Tony Holt, a reporter for the Arkansas Democrat-Gazette, was struck in the face and injured while he covered protests in Little Rock, Arkansas, on June 1, 2020.
Protests in Little Rock began after the death of George Floyd, a Black man, who was killed during an arrest in Minneapolis on May 25, 2020, when a white police officer kneeled on his neck for more than eight minutes. Floyd’s death prompted widespread demonstrations against racism and police violence across the country.
Holt was reporting on the third day of protests in Little Rock when he was hit and hurt to the point of needing medical treatment.
Holt didn’t respond to a request for comment. Arkansas Democrat-Gazette Managing Editor Eliza Gaines detailed the incident in an interview with the U.S. Press Freedom Tracker.
Shortly before he was attacked, Holt tweeted that hundreds of people were still out a few minutes past the city’s 10 p.m. curfew. People had been throwing rocks through windows and damaging property, Gaines said. Holt was “in the thick of it,” she said, when he felt someone take his reporter’s notebook from his pocket. Then he was struck with something.
Gaines said many of the details around the attack were unclear. Holt doesn’t know exactly what happened to him, or who did it, she said.
A “good Samaritan” got him to emergency services, she said, and he was transferred to a hospital. Editors — alerted to the attack by a tweet Holt sent at the time — went to wait for word of his status outside the building, since Covid-19 restrictions barred them from entering.
The following day, Holt posted on Twitter that his nose was broken in the attack and that he was in the hospital for five hours.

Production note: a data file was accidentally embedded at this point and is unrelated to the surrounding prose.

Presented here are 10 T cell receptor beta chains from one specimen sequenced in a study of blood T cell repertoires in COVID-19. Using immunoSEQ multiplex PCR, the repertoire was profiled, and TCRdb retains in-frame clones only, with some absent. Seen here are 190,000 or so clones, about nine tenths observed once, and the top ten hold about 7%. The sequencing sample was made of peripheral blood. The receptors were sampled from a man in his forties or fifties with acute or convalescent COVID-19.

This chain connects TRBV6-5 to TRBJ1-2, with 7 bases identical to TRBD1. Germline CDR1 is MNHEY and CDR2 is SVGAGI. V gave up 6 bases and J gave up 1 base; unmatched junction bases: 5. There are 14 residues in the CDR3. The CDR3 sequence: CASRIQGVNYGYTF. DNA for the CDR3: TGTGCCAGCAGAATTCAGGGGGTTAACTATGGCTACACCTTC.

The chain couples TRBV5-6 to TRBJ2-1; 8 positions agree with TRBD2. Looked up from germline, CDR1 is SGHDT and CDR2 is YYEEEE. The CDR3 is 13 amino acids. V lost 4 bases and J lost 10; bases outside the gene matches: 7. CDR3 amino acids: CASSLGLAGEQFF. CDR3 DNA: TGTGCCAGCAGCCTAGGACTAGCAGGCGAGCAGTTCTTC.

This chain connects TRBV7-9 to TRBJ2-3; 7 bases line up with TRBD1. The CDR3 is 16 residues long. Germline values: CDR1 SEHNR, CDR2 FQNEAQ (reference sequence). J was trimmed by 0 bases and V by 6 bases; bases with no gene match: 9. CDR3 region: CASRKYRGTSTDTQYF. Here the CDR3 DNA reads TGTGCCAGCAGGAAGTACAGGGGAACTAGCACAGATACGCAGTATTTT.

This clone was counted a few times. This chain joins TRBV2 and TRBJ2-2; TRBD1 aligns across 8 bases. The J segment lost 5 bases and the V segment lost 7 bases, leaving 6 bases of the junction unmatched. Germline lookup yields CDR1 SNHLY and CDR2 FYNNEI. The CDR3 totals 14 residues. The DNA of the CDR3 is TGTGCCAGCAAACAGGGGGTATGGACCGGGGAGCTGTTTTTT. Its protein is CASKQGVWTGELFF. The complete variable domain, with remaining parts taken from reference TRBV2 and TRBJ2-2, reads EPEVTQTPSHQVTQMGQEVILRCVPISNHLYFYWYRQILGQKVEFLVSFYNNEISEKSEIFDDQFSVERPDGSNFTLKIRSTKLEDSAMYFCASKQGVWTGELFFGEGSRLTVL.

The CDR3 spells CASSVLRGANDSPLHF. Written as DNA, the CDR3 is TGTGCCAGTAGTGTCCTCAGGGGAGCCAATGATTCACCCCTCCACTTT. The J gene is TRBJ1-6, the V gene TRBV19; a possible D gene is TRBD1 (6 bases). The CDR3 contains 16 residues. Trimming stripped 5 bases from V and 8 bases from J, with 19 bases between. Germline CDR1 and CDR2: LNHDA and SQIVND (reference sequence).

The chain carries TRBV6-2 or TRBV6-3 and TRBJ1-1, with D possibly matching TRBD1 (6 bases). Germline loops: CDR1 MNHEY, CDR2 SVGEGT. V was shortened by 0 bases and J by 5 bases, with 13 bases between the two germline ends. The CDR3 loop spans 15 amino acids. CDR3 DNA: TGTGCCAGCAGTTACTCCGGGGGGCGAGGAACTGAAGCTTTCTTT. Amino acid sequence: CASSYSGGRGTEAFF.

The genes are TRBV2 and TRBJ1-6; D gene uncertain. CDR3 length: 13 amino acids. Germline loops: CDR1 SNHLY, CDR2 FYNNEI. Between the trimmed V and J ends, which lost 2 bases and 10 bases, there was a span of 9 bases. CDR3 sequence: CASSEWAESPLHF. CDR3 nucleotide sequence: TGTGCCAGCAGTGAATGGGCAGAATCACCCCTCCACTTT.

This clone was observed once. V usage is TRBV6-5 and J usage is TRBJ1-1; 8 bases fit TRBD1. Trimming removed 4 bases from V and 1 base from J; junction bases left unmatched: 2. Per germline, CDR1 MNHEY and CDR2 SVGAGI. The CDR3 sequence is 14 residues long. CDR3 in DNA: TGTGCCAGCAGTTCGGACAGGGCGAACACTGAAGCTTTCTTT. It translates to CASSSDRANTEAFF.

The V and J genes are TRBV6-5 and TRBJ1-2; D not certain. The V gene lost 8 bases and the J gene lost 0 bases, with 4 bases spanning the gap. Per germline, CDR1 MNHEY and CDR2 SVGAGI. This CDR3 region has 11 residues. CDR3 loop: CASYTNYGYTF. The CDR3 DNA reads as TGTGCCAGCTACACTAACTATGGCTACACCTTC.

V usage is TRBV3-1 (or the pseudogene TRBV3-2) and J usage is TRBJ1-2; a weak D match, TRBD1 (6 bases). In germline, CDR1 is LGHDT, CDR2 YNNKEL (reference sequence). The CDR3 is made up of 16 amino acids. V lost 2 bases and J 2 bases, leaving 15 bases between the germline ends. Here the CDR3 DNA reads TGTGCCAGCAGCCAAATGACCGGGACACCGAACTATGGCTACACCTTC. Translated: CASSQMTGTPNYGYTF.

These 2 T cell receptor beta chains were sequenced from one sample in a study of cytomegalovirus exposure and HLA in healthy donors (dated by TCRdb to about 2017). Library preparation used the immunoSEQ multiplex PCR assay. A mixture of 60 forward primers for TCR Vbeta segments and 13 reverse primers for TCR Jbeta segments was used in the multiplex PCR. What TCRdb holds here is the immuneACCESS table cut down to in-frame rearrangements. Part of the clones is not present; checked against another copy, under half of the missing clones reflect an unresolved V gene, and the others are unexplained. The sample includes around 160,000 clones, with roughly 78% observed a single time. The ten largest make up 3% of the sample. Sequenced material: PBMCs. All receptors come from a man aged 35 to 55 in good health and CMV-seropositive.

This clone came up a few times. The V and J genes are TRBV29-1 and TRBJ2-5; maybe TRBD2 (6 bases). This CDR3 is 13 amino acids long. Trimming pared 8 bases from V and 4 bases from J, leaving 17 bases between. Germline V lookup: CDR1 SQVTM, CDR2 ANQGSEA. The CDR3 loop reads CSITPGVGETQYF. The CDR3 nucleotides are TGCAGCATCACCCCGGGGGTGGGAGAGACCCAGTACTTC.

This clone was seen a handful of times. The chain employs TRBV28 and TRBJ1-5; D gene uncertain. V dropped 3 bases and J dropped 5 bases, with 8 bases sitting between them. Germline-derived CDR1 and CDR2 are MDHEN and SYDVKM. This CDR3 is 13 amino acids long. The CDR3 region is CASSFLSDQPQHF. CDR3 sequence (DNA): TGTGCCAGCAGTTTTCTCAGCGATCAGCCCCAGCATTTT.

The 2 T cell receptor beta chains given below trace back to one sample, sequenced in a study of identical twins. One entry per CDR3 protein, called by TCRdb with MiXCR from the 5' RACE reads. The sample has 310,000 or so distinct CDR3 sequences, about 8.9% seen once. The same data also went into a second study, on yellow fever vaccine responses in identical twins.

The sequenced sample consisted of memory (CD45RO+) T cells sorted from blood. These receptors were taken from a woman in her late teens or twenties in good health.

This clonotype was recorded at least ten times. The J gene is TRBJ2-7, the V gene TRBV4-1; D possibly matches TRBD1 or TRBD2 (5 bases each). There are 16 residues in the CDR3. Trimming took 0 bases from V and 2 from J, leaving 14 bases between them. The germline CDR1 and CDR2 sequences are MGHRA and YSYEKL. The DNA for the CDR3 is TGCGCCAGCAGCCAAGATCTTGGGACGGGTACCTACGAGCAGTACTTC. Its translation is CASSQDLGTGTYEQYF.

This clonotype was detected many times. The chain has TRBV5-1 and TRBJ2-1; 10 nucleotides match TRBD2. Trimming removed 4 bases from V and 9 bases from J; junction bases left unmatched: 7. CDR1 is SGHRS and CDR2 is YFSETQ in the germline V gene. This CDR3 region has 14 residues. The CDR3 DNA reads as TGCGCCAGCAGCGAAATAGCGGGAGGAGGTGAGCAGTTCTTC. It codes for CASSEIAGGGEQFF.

“I have no memory of the attack last night in Little Rock, but there was a small group among the rioters who clearly didn’t want me there,” he wrote.
Holt wasn’t wearing anything that would clearly mark him as a reporter, Gaines said, though he had credentials with him and carried a notebook. The newspaper bought vests with the word “press” on the back for reporters after the assault on Holt, Gaines said, but “we realized it might put a target on someone's back.” Reporters can decide whether or not to wear them, Gaines said.
“It'd be good if you had it so the police could see it but otherwise it's kind of, you know, alerting others that you're press,” she said.
Gaines said she didn’t believe the incident had been reported to police. A spokesperson for the Little Rock Police Department said police weren’t aware of the incident.
Two days earlier, reporter Shelby Rose of KATV Channel 7 News was shouted at and struck with an object while she was broadcasting live from protests in Little Rock.
The U.S. Press Freedom Tracker is documenting several hundred incidents of journalists assaulted, arrested, struck by crowd control ammunition or tear gas or had their equipment damaged while covering protests across the country related to the death of George Floyd and others while in police custody. Find all of these cases here.